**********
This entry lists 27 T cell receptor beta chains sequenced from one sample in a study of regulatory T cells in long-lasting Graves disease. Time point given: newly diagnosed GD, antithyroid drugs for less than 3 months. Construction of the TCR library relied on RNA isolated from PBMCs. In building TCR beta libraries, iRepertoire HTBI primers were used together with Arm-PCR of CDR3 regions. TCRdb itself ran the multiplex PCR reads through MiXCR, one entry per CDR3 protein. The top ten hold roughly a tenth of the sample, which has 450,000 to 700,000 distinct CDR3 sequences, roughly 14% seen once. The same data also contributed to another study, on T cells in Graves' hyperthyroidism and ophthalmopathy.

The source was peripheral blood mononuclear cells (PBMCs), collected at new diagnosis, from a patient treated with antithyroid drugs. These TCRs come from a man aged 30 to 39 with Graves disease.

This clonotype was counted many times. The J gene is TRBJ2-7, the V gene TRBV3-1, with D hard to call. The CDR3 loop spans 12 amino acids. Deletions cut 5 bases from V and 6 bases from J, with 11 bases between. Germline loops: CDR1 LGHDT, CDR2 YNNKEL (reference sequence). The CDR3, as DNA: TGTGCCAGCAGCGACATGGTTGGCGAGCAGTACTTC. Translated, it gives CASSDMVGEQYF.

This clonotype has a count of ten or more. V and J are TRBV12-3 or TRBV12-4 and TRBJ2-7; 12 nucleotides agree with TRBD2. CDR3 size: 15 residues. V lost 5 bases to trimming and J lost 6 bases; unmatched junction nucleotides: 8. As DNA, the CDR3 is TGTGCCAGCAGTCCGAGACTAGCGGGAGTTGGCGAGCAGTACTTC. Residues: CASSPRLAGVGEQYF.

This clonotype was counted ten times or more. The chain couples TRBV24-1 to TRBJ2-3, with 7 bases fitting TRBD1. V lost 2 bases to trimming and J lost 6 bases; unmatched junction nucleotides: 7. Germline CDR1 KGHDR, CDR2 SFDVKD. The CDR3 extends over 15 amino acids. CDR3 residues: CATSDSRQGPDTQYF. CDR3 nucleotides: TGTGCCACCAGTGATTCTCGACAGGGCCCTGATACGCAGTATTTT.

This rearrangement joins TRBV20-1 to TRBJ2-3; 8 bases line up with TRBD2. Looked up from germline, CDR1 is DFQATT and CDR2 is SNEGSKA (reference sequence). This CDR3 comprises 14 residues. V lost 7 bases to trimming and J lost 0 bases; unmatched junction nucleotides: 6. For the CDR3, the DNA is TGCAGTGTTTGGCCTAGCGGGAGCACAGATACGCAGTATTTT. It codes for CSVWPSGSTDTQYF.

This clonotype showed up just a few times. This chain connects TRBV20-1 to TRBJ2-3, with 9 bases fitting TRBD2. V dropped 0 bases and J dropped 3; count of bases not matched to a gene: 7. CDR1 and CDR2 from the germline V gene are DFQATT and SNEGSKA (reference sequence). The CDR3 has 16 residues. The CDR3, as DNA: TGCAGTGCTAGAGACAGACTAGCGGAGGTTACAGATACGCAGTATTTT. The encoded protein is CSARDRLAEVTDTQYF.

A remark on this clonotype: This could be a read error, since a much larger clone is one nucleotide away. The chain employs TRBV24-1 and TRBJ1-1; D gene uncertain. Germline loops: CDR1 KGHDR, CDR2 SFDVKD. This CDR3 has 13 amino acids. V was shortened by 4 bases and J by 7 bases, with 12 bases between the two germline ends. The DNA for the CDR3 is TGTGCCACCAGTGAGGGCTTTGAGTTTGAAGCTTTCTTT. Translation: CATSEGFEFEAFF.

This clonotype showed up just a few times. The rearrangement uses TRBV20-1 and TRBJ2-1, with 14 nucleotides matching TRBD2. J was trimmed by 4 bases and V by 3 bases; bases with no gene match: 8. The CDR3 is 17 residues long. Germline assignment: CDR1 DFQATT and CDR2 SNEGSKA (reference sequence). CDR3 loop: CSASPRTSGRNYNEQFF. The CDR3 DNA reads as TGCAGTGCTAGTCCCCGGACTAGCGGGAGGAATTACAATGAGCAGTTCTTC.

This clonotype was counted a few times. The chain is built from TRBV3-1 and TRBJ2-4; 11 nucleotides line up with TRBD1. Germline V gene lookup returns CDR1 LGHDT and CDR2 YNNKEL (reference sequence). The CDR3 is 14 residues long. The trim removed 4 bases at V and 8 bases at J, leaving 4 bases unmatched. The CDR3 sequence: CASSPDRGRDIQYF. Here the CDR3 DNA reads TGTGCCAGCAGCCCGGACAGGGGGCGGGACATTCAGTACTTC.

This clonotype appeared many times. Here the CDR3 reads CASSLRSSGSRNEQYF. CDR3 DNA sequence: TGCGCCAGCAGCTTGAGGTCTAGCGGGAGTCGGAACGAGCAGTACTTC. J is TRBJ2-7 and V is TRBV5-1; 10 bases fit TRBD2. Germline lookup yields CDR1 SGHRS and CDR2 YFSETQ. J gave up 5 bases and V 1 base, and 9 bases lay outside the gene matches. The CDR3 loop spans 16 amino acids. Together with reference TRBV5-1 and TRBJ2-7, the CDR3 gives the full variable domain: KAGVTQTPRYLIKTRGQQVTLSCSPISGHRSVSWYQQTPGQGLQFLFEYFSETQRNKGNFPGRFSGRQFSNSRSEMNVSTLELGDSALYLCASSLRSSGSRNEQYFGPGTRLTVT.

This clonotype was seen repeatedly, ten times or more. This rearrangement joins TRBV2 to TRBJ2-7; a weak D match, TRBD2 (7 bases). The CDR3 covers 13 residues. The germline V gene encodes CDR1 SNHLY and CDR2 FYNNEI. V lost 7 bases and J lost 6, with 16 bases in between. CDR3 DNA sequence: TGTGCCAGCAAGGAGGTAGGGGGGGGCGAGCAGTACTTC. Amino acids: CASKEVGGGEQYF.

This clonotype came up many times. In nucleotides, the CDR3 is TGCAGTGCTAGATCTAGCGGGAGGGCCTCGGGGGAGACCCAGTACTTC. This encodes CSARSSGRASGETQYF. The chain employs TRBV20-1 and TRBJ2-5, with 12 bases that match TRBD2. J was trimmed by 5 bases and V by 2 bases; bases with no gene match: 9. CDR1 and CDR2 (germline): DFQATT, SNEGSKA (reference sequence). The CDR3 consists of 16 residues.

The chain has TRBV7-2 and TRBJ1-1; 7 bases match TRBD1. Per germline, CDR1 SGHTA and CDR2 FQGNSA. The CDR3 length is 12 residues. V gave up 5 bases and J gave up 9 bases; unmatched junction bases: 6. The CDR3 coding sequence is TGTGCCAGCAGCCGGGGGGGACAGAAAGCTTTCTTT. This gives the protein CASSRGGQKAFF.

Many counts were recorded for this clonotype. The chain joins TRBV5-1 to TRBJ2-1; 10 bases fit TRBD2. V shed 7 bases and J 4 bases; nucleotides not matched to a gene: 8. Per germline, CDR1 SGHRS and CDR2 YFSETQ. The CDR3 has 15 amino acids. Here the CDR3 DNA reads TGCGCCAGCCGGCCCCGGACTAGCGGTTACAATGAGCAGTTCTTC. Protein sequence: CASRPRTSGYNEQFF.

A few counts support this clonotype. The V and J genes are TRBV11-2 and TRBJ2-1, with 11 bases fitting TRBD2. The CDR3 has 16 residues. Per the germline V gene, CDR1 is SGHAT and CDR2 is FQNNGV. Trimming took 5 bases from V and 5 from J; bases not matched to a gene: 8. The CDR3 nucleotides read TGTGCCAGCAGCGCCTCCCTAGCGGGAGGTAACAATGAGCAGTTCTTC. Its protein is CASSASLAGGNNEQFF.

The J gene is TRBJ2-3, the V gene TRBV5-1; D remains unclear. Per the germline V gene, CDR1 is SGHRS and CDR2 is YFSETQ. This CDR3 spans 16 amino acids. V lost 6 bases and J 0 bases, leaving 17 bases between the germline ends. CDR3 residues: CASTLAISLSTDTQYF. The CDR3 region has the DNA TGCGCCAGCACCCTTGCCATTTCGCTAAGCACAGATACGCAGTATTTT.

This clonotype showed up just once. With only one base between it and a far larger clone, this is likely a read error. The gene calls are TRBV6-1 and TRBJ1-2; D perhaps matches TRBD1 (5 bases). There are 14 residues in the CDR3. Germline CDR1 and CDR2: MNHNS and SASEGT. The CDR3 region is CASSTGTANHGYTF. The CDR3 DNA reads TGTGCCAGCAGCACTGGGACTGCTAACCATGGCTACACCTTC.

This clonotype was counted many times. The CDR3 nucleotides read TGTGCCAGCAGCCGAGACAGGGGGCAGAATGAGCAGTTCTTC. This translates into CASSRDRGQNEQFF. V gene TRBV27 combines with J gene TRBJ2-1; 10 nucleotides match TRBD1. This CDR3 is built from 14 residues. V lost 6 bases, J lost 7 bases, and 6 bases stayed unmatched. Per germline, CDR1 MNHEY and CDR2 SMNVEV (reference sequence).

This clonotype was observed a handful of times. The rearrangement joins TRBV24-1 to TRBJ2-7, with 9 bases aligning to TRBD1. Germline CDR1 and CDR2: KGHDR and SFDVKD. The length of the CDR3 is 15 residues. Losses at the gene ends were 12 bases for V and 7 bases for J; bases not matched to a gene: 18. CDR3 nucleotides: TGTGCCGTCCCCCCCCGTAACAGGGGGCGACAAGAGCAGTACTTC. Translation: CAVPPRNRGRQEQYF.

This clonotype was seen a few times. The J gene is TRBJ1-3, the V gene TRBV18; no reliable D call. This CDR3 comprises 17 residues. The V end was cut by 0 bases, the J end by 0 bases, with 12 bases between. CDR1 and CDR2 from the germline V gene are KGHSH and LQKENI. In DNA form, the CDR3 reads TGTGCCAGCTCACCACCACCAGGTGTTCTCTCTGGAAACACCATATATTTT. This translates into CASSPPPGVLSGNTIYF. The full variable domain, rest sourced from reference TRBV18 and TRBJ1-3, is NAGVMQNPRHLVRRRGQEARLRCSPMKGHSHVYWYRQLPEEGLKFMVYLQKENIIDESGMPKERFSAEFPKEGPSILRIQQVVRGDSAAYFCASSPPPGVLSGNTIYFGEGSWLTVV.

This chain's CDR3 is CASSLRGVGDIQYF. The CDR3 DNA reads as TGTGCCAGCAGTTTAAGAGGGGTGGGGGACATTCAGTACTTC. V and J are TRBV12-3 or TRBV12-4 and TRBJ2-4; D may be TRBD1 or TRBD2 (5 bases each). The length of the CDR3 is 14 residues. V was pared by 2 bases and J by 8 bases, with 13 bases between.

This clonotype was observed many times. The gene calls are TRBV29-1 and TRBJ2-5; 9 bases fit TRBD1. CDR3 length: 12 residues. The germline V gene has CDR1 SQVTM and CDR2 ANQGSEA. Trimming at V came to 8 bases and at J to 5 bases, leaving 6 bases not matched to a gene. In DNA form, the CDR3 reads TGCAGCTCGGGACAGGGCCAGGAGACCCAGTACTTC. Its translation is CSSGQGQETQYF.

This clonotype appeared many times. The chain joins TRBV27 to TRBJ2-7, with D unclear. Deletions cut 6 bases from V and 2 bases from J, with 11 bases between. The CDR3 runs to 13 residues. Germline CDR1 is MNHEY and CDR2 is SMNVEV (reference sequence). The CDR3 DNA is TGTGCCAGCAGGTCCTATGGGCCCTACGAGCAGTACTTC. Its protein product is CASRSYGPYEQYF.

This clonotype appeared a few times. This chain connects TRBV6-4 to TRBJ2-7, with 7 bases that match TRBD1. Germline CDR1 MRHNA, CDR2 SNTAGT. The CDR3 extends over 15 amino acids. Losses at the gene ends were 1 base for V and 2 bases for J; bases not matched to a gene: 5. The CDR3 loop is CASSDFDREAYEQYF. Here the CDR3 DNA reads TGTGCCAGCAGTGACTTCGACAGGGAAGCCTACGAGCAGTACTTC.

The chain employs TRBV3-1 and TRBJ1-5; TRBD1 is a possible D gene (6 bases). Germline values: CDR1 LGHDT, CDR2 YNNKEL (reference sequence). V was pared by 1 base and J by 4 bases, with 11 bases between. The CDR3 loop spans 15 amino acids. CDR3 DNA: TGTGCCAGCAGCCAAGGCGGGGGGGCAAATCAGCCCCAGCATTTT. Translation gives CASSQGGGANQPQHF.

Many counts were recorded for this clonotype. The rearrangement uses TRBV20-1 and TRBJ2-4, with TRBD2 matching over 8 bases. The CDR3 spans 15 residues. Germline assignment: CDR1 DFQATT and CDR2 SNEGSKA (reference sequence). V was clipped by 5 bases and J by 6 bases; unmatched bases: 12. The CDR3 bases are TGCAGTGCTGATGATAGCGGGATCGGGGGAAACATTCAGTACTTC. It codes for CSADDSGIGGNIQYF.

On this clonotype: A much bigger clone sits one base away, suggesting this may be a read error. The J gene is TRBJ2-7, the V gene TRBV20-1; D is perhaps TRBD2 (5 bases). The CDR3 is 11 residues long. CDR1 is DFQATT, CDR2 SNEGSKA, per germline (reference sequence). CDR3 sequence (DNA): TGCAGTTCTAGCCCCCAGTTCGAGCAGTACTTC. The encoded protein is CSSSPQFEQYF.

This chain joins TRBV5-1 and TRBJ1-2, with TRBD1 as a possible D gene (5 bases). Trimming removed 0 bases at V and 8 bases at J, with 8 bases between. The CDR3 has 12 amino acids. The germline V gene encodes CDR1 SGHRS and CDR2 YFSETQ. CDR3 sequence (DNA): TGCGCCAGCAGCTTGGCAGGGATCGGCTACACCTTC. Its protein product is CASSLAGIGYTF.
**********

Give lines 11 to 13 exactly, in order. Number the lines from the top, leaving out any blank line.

This clonotype appeared many times. Here the CDR3 reads CASSLRSSGSRNEQYF. CDR3 DNA sequence: TGCGCCAGCAGCTTGAGGTCTAGCGGGAGTCGGAACGAGCAGTACTTC. J is TRBJ2-7 and V is TRBV5-1; 10 bases fit TRBD2. Germline lookup yields CDR1 SGHRS and CDR2 YFSETQ. J gave up 5 bases and V 1 base, and 9 bases lay outside the gene matches. The CDR3 loop spans 16 amino acids. Together with reference TRBV5-1 and TRBJ2-7, the CDR3 gives the full variable domain: KAGVTQTPRYLIKTRGQQVTLSCSPISGHRSVSWYQQTPGQGLQFLFEYFSETQRNKGNFPGRFSGRQFSNSRSEMNVSTLELGDSALYLCASSLRSSGSRNEQYFGPGTRLTVT.

This clonotype was seen repeatedly, ten times or more. This rearrangement joins TRBV2 to TRBJ2-7; a weak D match, TRBD2 (7 bases). The CDR3 covers 13 residues. The germline V gene encodes CDR1 SNHLY and CDR2 FYNNEI. V lost 7 bases and J lost 6, with 16 bases in between. CDR3 DNA sequence: TGTGCCAGCAAGGAGGTAGGGGGGGGCGAGCAGTACTTC. Amino acids: CASKEVGGGEQYF.

This clonotype came up many times. In nucleotides, the CDR3 is TGCAGTGCTAGATCTAGCGGGAGGGCCTCGGGGGAGACCCAGTACTTC. This encodes CSARSSGRASGETQYF. The chain employs TRBV20-1 and TRBJ2-5, with 12 bases that match TRBD2. J was trimmed by 5 bases and V by 2 bases; bases with no gene match: 9. CDR1 and CDR2 (germline): DFQATT, SNEGSKA (reference sequence). The CDR3 consists of 16 residues.